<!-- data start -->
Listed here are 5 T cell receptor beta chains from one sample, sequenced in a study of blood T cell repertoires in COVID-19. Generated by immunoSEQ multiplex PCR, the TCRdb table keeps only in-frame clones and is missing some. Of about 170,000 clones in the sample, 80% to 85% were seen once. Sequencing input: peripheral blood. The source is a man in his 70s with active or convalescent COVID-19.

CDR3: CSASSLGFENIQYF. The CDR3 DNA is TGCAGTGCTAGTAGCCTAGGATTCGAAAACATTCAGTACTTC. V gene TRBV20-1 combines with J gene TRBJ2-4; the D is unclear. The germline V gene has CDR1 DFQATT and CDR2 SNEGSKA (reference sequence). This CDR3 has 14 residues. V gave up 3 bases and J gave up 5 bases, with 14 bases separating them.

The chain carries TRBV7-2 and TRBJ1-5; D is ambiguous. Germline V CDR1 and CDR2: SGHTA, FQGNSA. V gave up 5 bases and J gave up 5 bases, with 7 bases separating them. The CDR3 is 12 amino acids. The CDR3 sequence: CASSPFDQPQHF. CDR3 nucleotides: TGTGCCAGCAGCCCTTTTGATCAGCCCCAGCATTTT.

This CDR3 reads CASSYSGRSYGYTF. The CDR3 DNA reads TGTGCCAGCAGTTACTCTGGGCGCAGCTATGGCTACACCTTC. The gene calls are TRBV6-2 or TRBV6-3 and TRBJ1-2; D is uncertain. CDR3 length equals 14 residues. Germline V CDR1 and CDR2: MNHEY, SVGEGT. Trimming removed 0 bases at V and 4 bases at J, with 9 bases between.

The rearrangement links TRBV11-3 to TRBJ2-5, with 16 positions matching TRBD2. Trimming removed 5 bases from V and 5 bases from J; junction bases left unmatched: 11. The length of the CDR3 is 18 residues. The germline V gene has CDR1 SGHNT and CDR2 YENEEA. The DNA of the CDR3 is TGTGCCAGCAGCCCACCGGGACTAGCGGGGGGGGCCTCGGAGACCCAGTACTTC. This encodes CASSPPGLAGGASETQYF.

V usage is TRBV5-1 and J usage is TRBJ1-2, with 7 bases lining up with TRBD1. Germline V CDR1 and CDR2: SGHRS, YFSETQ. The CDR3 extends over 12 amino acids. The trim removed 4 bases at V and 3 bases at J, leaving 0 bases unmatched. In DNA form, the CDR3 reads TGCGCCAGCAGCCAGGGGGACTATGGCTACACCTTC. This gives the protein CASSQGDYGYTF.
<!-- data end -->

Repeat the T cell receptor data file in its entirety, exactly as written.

Listed here are 5 T cell receptor beta chains from one sample, sequenced in a study of blood T cell repertoires in COVID-19. Generated by immunoSEQ multiplex PCR, the TCRdb table keeps only in-frame clones and is missing some. Of about 170,000 clones in the sample, 80% to 85% were seen once. Sequencing input: peripheral blood. The source is a man in his 70s with active or convalescent COVID-19.

CDR3: CSASSLGFENIQYF. The CDR3 DNA is TGCAGTGCTAGTAGCCTAGGATTCGAAAACATTCAGTACTTC. V gene TRBV20-1 combines with J gene TRBJ2-4; the D is unclear. The germline V gene has CDR1 DFQATT and CDR2 SNEGSKA (reference sequence). This CDR3 has 14 residues. V gave up 3 bases and J gave up 5 bases, with 14 bases separating them.

The chain carries TRBV7-2 and TRBJ1-5; D is ambiguous. Germline V CDR1 and CDR2: SGHTA, FQGNSA. V gave up 5 bases and J gave up 5 bases, with 7 bases separating them. The CDR3 is 12 amino acids. The CDR3 sequence: CASSPFDQPQHF. CDR3 nucleotides: TGTGCCAGCAGCCCTTTTGATCAGCCCCAGCATTTT.

This CDR3 reads CASSYSGRSYGYTF. The CDR3 DNA reads TGTGCCAGCAGTTACTCTGGGCGCAGCTATGGCTACACCTTC. The gene calls are TRBV6-2 or TRBV6-3 and TRBJ1-2; D is uncertain. CDR3 length equals 14 residues. Germline V CDR1 and CDR2: MNHEY, SVGEGT. Trimming removed 0 bases at V and 4 bases at J, with 9 bases between.

The rearrangement links TRBV11-3 to TRBJ2-5, with 16 positions matching TRBD2. Trimming removed 5 bases from V and 5 bases from J; junction bases left unmatched: 11. The length of the CDR3 is 18 residues. The germline V gene has CDR1 SGHNT and CDR2 YENEEA. The DNA of the CDR3 is TGTGCCAGCAGCCCACCGGGACTAGCGGGGGGGGCCTCGGAGACCCAGTACTTC. This encodes CASSPPGLAGGASETQYF.

V usage is TRBV5-1 and J usage is TRBJ1-2, with 7 bases lining up with TRBD1. Germline V CDR1 and CDR2: SGHRS, YFSETQ. The CDR3 extends over 12 amino acids. The trim removed 4 bases at V and 3 bases at J, leaving 0 bases unmatched. In DNA form, the CDR3 reads TGCGCCAGCAGCCAGGGGGACTATGGCTACACCTTC. This gives the protein CASSQGDYGYTF.